Women’s International Pro-Am Soccer Coming to St. Albert

Women’s international pro-am soccer coming to St. Albert
Author of the article:Derek Van Diest

Publishing date:Jan 08, 2021 • https://edmontonsun.com/sports/soccer/womens-international-pro-am-soccer-coming-to-st-albert

L.A. Galaxy Women OC celebrate after capturing the United Women’s Soccer championship, 1-0, over Foothills FC at Mount Royal University in Calgary on July 21, 2019. PHOTO BY JIM WELLS /Postmedia

St. Albert Impact FC is leaping into the pro-am game.

The local amateur club has been granted a franchise in United Women’s Soccer, hoping to kick off play in the West Division of the international league this upcoming spring.

United Women’s Soccer is a pro-am league made up of professionally operated clubs throughout the United States and Canada. St. Albert will be the second Canadian franchise in the league, joining Calgary Foothills FC.

“The UWS provides the highest level of competition of college players, aspiring college players, former professionals and international stars,” said Chris Spaidal, executive director of the St. Albert Soccer Association. “It’s a pretty impressive organization to be joining and there are a lot of exciting opportunities for the pathway of local athletes to be looking to be a part of.

“The attention it’ll draw to the game, especially the female game, is going to be huge. It’s going to give so many more athletes aspirations of what to try to achieve. I liken it to the Under-19 Women’s World Cup that was held in 2002 and the huge popularity of the game that was booming after that. It’s that type of aspect that we’re going to try and recreate again to try and drive the numbers up overall, and support the local clubs and the youth membership overall.”

Along with Calgary, the West Division also includes Kongo Soccer Club from Kaysville, Utah, Santa Clarita Blue Heat from Newhall, Calif., and The City FC of Clovis, Calif.

In total, there are upwards of 35 teams throughout the United States in the league, which continues to expand.

“The league operates in May, June and July, typically,” Spaidal said. “Obviously, there are some question marks for the 2021 year due to the global pandemic. We’ll be prepared to play part of that season if it does go ahead.”

Troye Flannery will manage the new UWS team in St. Albert. Flannery is the current head coach of the University of Calgary women’s soccer team, leading them to a 2019 Canada West championship. He also coached Calgary’s entry in the UWS, taking the club to the West final in 2019. For his efforts with Foothills FC, Flannery was named UWS coach of the year twice and West coach of the year three times.

“It’s an incredible standard. We played the North American final in Calgary against the L.A. Galaxy in front of 1,700 people,” Flannery said. “It’s current university players or players that have just graduated that are using this level as a stepping stone to get to Europe or to get drafted in the NWSL. In our conference, when you go to the California teams, you have players who have played or are currently playing for UCLA or Stanford and so forth.”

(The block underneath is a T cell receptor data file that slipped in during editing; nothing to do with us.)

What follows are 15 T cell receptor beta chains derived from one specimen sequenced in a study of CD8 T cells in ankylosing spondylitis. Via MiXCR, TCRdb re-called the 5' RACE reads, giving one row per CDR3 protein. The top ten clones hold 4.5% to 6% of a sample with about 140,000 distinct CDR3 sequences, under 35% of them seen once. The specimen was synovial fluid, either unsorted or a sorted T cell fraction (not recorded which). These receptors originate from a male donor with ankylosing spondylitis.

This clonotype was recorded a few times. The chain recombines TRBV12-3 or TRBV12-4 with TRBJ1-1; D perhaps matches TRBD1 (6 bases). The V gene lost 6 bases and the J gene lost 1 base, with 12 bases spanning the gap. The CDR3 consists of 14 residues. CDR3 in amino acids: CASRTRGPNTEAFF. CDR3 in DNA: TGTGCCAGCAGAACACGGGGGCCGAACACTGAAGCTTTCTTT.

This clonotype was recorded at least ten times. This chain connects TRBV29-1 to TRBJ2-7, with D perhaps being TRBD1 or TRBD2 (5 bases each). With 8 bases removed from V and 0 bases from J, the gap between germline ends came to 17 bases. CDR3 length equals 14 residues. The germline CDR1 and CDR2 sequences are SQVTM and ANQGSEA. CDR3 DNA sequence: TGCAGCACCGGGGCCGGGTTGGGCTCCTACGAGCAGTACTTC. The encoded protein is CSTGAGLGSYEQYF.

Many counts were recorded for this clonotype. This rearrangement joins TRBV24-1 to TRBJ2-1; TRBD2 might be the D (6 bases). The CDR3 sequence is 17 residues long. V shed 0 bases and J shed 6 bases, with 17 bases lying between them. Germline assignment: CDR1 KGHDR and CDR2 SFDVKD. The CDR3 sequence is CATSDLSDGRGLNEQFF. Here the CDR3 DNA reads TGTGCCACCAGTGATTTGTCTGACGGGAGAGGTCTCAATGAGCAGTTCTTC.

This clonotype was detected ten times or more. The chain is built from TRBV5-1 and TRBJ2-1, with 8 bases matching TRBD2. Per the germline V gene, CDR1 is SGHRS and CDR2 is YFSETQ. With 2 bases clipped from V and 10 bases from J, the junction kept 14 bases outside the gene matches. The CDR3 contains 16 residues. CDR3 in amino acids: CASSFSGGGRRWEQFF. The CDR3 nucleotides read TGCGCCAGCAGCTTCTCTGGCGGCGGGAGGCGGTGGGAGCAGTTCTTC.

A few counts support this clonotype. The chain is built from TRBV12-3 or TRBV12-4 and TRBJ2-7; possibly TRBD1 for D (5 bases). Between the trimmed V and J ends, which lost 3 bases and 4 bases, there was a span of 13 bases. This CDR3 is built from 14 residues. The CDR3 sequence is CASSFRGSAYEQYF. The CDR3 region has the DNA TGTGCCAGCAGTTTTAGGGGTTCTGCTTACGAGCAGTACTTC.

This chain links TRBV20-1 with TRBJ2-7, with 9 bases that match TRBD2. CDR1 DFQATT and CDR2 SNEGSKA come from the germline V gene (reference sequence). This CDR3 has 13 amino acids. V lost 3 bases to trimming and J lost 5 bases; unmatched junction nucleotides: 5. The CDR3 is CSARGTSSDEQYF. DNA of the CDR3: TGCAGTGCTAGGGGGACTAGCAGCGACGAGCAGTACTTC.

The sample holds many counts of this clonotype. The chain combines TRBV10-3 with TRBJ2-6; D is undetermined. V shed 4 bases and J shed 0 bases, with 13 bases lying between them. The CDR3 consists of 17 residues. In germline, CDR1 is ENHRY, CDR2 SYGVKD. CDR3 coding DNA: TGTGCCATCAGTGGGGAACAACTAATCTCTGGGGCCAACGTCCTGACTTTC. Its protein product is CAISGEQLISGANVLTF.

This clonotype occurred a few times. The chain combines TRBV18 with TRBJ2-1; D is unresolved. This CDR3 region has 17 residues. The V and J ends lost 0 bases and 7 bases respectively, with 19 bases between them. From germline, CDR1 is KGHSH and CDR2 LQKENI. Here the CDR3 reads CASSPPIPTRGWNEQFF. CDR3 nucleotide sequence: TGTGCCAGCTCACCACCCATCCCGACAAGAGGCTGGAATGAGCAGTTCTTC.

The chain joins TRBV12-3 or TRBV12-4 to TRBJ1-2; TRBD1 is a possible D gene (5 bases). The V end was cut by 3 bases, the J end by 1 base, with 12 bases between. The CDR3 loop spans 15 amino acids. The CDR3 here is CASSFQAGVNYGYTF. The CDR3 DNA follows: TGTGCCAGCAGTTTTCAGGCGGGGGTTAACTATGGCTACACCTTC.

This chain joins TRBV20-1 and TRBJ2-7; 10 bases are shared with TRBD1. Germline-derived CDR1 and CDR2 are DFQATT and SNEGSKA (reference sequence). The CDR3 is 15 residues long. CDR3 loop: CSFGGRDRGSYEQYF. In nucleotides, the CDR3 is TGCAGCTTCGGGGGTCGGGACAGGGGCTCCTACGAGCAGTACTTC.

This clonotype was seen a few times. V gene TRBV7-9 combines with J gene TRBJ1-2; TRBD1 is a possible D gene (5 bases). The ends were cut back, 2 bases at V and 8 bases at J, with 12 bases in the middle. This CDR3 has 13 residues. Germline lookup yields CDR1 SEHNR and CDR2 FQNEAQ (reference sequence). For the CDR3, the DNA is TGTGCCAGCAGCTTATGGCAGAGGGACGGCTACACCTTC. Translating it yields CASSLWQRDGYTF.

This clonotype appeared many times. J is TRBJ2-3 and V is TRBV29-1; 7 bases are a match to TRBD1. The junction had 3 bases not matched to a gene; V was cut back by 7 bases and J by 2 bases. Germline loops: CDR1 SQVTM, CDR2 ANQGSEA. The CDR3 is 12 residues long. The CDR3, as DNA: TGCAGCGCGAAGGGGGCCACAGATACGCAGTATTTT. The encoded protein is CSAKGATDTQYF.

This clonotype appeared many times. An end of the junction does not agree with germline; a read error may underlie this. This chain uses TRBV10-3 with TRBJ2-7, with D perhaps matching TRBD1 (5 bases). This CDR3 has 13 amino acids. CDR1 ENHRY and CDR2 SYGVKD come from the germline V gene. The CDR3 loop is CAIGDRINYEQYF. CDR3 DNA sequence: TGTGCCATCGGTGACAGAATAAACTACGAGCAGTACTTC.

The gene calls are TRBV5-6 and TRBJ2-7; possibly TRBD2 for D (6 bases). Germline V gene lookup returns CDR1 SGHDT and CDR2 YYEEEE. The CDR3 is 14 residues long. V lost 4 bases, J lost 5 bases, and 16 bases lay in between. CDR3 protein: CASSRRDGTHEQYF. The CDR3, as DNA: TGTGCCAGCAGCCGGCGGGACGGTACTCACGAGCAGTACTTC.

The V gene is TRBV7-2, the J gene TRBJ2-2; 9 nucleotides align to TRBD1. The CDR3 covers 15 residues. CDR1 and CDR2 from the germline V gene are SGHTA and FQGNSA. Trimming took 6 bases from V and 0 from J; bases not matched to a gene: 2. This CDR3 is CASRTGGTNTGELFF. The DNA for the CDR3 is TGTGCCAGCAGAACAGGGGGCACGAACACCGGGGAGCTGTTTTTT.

Along with college-aged players, the league also features former professionals, many who have played at the highest levels of women’s soccer. Canadian national team goalkeeper Stephanie Labbe played with Foothills before returning to a professional team in Europe.

With a successful franchise in Calgary established five years ago, it was only natural a team would be set up in the Edmonton region eventually.

“I’m sure there is going to be an instant rivalry with Calgary Foothills, because it’s good to be able to have that type of relationship in place from the start,” Spaidal said. “There is certainly a lot of buzz about collecting and gathering all the local talent to be on display in the Edmonton area.”

Having been awarded the franchise is just the start for Spaidal and Flannery. Now the real work begins putting a team together and getting everything in place to start play in May, pandemic permitting.

“It’s like drinking from a firehose,” laughed Flannery. “You’re dealing with everything from getting the facility ready to travel, the budget is $100,000 to $150,000, depending on the travel, and it’s really getting people caught up in regards to the standard of the league.

“People don’t have an idea how high the standard really is. We’re pretty fortunate here in St. Albert, infrastructure-wise, we think we’re set up and the support from the community here has already been overwhelming. I think, in general, the region here, the soccer community, we’ve had a couple of clubs and districts reach out offering support, so that’s pretty exciting.”

The franchise should be another boost to the women’s game, which has been growing exponentially in the past few years. Canada is a power in women’s soccer, producing some of the top players in the world, which includes the leading international goal scorer of all time in Christine Sinclair.

“Edmonton has been a hotbed of women’s soccer talent for years when you look at the amateur level and the Major League teams,” Flannery said. “You look at Victoria and the Edmonton Angels that have won national championships. So, there is a lot of alumni kicking around here, universities that do well and there is a pipeline of several clubs in the Edmonton area that produce top-end talent. We’re working with them and looking with what we have and we’re trying to do this with some of the synergies we have in the community here.”

Email: dvandiest@postmedia.com

On Twitter: @DerekVanDiest

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